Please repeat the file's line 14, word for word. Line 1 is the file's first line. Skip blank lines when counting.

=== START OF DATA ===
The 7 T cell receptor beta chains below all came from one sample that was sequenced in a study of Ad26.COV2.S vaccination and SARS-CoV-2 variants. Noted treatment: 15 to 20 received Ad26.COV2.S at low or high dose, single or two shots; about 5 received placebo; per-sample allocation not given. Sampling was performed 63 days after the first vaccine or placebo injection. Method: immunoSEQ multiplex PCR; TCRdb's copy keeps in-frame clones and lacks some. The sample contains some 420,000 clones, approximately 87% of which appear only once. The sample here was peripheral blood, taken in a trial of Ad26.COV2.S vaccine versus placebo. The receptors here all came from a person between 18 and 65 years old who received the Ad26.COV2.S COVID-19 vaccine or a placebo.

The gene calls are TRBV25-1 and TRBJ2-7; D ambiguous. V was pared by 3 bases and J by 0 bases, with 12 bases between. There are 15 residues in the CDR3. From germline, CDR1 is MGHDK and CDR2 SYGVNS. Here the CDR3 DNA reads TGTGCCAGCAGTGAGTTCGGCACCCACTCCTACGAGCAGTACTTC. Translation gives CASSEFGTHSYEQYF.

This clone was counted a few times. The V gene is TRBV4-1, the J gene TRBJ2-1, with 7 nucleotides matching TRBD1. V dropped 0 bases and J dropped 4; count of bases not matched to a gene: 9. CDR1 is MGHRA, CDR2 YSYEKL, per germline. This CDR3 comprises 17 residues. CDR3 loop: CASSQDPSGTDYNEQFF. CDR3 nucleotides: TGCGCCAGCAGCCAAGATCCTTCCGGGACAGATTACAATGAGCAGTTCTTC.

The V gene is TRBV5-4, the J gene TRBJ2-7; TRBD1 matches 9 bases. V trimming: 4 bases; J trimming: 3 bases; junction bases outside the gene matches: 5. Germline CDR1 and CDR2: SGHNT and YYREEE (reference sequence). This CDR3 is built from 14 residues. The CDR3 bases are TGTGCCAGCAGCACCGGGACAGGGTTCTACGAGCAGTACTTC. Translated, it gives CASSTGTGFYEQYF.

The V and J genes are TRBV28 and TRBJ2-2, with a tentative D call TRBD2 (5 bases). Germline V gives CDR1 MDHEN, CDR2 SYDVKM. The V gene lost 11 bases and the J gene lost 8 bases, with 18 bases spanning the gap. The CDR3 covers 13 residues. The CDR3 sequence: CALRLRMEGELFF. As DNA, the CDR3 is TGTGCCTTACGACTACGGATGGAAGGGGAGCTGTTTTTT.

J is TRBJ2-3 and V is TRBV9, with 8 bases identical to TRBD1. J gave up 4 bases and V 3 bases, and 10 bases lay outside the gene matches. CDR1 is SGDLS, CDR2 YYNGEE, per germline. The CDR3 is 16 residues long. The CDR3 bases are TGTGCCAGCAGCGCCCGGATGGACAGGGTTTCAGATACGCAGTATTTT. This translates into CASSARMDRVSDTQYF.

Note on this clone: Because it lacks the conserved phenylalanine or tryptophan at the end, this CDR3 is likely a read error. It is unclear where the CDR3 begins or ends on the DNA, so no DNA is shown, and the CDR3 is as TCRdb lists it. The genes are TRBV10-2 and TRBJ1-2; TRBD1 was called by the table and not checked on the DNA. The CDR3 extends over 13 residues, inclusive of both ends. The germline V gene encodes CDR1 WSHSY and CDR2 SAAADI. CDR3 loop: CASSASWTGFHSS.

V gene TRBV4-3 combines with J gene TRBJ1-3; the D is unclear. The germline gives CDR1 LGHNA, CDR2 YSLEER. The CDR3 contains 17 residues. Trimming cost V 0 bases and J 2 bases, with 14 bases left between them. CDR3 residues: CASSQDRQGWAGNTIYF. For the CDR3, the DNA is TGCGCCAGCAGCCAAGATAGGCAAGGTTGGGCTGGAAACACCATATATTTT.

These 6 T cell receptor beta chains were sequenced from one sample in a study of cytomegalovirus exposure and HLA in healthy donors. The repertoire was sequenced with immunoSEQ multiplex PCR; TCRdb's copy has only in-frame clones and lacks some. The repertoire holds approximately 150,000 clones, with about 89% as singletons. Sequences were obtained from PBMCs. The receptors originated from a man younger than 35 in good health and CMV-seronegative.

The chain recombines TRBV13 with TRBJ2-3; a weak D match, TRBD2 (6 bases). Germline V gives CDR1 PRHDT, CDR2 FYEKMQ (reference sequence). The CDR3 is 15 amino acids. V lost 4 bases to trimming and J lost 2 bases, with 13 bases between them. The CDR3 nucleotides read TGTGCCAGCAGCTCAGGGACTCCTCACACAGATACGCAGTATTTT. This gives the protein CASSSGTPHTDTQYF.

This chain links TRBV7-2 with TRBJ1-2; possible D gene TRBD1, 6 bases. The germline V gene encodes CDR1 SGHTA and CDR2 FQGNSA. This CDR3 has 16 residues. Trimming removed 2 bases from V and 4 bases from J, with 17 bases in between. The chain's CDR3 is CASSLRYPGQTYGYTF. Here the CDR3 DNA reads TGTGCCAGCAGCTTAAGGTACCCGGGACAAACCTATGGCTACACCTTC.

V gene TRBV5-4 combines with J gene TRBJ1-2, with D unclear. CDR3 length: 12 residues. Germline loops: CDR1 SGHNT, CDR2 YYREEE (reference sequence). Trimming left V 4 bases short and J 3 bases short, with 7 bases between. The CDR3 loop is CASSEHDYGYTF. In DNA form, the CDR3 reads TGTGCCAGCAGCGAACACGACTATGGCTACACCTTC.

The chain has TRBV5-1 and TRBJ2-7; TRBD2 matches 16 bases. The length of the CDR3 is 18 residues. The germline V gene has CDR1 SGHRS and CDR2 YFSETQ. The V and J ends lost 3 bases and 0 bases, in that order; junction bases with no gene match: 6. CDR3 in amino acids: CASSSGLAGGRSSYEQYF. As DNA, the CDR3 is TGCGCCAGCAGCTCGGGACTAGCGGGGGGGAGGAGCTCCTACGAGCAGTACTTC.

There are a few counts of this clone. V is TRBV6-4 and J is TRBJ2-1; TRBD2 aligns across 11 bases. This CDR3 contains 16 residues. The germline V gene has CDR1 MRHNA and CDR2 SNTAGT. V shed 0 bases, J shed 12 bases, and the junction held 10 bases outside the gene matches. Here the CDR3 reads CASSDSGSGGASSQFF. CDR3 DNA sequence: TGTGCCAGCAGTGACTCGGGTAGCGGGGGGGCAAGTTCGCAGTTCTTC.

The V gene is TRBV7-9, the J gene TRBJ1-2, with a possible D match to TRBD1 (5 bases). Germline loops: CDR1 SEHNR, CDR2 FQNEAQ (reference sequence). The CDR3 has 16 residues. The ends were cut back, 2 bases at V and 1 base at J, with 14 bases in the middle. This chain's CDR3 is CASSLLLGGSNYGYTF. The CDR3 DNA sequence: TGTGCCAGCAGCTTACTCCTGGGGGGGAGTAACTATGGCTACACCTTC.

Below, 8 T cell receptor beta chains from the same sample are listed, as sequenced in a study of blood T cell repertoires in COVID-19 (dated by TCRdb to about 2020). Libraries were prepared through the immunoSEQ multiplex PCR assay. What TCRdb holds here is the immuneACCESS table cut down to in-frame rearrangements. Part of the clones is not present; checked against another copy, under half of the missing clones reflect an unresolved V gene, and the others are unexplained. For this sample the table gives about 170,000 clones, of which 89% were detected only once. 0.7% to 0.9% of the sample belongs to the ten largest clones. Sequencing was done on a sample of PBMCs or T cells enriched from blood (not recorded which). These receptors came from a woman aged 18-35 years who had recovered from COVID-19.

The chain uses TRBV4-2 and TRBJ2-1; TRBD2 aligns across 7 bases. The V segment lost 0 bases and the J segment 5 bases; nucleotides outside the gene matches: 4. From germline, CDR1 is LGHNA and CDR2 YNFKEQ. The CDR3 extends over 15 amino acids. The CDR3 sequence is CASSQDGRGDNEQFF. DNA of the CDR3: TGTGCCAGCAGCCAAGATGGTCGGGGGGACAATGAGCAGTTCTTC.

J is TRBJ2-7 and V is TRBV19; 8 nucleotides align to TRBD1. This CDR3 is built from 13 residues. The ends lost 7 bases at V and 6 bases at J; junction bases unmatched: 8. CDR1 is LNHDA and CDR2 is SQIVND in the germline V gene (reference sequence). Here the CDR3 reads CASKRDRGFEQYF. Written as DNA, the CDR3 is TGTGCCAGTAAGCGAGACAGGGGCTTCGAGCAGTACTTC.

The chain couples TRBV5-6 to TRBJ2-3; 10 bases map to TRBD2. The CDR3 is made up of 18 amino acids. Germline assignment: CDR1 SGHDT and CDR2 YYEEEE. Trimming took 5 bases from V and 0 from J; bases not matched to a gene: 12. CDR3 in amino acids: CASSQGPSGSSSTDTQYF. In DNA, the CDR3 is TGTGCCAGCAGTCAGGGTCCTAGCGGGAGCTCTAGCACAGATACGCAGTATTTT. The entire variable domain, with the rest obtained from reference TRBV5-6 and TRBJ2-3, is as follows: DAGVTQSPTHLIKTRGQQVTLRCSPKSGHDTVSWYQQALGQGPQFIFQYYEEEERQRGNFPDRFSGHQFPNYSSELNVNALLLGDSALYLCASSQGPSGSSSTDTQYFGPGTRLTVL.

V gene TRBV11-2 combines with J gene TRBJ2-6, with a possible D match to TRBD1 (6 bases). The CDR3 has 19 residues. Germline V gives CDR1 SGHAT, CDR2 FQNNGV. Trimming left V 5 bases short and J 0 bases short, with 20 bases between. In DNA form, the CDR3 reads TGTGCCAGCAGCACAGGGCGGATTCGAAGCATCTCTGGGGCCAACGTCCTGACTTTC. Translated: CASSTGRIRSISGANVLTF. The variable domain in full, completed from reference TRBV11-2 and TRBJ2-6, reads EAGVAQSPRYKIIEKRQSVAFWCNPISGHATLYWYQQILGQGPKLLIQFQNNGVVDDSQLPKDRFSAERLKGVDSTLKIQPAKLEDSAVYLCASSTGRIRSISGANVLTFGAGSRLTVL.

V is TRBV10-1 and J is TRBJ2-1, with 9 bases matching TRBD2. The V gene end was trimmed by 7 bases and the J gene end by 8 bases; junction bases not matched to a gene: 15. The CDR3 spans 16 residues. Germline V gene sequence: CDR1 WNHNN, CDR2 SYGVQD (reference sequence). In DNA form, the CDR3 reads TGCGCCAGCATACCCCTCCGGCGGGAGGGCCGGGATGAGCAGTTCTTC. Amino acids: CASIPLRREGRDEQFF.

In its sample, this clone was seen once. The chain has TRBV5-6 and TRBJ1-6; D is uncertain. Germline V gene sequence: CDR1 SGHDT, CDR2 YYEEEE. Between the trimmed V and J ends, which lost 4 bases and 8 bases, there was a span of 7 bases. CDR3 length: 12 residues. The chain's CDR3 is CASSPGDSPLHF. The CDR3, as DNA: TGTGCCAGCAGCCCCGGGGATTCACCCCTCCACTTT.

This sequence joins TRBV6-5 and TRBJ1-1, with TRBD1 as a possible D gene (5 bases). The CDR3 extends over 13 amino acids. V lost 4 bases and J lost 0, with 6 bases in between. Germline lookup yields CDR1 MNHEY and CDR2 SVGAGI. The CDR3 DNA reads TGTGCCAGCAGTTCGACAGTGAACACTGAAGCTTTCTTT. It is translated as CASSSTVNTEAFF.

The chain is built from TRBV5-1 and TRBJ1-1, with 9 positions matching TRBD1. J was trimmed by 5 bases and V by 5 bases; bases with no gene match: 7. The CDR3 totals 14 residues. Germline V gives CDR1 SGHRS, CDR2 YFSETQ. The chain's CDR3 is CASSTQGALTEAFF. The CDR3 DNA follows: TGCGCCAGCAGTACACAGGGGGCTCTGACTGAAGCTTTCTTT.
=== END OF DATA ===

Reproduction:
There are a few counts of this clone. V is TRBV6-4 and J is TRBJ2-1; TRBD2 aligns across 11 bases. This CDR3 contains 16 residues. The germline V gene has CDR1 MRHNA and CDR2 SNTAGT. V shed 0 bases, J shed 12 bases, and the junction held 10 bases outside the gene matches. Here the CDR3 reads CASSDSGSGGASSQFF. CDR3 DNA sequence: TGTGCCAGCAGTGACTCGGGTAGCGGGGGGGCAAGTTCGCAGTTCTTC.